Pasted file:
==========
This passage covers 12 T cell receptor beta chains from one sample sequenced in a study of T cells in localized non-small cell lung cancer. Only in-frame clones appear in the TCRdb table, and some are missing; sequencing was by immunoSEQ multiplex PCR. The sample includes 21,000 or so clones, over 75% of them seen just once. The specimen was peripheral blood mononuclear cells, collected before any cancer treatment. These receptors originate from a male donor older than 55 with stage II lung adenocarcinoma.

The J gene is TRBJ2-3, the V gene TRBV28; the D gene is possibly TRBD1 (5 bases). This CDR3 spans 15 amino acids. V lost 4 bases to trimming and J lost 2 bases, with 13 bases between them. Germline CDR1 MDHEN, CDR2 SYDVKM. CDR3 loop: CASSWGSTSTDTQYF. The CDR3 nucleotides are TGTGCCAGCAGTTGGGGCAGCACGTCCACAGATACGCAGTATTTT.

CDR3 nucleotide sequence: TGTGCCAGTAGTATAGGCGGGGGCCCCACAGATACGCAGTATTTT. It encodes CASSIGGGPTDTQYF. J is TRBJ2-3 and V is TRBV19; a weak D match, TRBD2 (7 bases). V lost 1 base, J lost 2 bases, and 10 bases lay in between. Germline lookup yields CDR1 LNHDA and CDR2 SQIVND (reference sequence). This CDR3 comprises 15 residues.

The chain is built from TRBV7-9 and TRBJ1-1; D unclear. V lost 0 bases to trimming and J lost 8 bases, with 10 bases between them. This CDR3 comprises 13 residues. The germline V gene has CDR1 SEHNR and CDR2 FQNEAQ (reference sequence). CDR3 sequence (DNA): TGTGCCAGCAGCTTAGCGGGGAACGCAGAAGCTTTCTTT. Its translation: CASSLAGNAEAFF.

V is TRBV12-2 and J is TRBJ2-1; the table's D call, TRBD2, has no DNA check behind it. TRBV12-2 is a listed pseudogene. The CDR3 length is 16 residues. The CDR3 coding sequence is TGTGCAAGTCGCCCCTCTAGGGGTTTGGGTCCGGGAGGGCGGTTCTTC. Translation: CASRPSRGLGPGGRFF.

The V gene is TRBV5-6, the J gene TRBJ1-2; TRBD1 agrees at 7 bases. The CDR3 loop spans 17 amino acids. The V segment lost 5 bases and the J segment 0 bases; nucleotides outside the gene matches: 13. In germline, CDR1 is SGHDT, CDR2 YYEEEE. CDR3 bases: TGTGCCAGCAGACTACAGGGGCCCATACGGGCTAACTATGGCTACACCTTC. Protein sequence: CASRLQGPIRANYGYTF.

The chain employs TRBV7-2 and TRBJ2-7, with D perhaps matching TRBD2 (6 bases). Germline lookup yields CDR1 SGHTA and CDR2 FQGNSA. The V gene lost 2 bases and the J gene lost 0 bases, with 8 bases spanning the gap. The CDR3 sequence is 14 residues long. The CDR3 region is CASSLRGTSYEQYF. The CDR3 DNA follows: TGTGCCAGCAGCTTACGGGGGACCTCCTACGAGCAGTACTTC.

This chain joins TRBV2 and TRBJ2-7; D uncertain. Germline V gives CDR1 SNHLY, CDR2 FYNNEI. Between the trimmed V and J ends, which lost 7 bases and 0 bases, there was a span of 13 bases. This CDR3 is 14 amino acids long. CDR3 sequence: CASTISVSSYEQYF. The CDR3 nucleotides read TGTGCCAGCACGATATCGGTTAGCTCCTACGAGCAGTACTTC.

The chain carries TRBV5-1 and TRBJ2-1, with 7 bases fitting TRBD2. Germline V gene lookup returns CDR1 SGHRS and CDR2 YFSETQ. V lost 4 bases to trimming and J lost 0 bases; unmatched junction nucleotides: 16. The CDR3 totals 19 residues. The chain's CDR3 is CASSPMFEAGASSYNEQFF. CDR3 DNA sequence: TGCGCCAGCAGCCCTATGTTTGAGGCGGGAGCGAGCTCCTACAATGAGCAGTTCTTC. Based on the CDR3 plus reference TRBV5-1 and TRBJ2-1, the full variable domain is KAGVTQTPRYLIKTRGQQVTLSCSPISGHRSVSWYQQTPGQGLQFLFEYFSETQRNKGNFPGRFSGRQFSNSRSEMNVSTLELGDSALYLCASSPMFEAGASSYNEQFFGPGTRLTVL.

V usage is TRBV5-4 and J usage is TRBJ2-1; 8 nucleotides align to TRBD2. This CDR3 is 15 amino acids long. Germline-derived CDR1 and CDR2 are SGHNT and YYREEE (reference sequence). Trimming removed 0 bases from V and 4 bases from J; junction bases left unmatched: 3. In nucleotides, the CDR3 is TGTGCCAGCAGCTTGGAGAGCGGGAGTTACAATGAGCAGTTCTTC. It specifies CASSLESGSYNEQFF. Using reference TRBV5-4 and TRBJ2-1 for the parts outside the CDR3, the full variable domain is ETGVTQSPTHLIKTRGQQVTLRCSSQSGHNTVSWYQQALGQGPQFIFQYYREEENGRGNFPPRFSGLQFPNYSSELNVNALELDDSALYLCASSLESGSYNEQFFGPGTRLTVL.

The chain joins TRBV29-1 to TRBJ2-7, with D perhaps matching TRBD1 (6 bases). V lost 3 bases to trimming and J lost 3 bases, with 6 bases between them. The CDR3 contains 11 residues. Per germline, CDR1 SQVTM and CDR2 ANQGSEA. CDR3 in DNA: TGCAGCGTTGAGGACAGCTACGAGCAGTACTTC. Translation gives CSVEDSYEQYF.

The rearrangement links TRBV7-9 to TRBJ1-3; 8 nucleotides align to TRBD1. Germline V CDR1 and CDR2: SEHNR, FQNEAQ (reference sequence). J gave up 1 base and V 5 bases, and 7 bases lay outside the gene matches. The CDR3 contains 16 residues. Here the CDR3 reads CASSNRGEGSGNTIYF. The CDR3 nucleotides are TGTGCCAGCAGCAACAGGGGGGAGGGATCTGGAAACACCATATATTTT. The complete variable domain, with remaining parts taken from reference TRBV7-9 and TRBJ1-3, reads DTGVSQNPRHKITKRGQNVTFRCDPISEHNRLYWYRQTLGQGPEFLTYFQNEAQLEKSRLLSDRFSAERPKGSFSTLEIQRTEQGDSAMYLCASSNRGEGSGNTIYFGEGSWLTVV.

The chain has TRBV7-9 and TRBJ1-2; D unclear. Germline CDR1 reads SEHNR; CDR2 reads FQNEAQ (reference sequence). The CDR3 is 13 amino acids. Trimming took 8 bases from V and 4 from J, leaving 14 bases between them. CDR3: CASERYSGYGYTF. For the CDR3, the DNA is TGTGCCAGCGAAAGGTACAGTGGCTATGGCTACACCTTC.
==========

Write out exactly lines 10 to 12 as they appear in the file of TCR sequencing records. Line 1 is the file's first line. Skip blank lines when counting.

V usage is TRBV5-4 and J usage is TRBJ2-1; 8 nucleotides align to TRBD2. This CDR3 is 15 amino acids long. Germline-derived CDR1 and CDR2 are SGHNT and YYREEE (reference sequence). Trimming removed 0 bases from V and 4 bases from J; junction bases left unmatched: 3. In nucleotides, the CDR3 is TGTGCCAGCAGCTTGGAGAGCGGGAGTTACAATGAGCAGTTCTTC. It specifies CASSLESGSYNEQFF. Using reference TRBV5-4 and TRBJ2-1 for the parts outside the CDR3, the full variable domain is ETGVTQSPTHLIKTRGQQVTLRCSSQSGHNTVSWYQQALGQGPQFIFQYYREEENGRGNFPPRFSGLQFPNYSSELNVNALELDDSALYLCASSLESGSYNEQFFGPGTRLTVL.

The chain joins TRBV29-1 to TRBJ2-7, with D perhaps matching TRBD1 (6 bases). V lost 3 bases to trimming and J lost 3 bases, with 6 bases between them. The CDR3 contains 11 residues. Per germline, CDR1 SQVTM and CDR2 ANQGSEA. CDR3 in DNA: TGCAGCGTTGAGGACAGCTACGAGCAGTACTTC. Translation gives CSVEDSYEQYF.

The rearrangement links TRBV7-9 to TRBJ1-3; 8 nucleotides align to TRBD1. Germline V CDR1 and CDR2: SEHNR, FQNEAQ (reference sequence). J gave up 1 base and V 5 bases, and 7 bases lay outside the gene matches. The CDR3 contains 16 residues. Here the CDR3 reads CASSNRGEGSGNTIYF. The CDR3 nucleotides are TGTGCCAGCAGCAACAGGGGGGAGGGATCTGGAAACACCATATATTTT. The complete variable domain, with remaining parts taken from reference TRBV7-9 and TRBJ1-3, reads DTGVSQNPRHKITKRGQNVTFRCDPISEHNRLYWYRQTLGQGPEFLTYFQNEAQLEKSRLLSDRFSAERPKGSFSTLEIQRTEQGDSAMYLCASSNRGEGSGNTIYFGEGSWLTVV.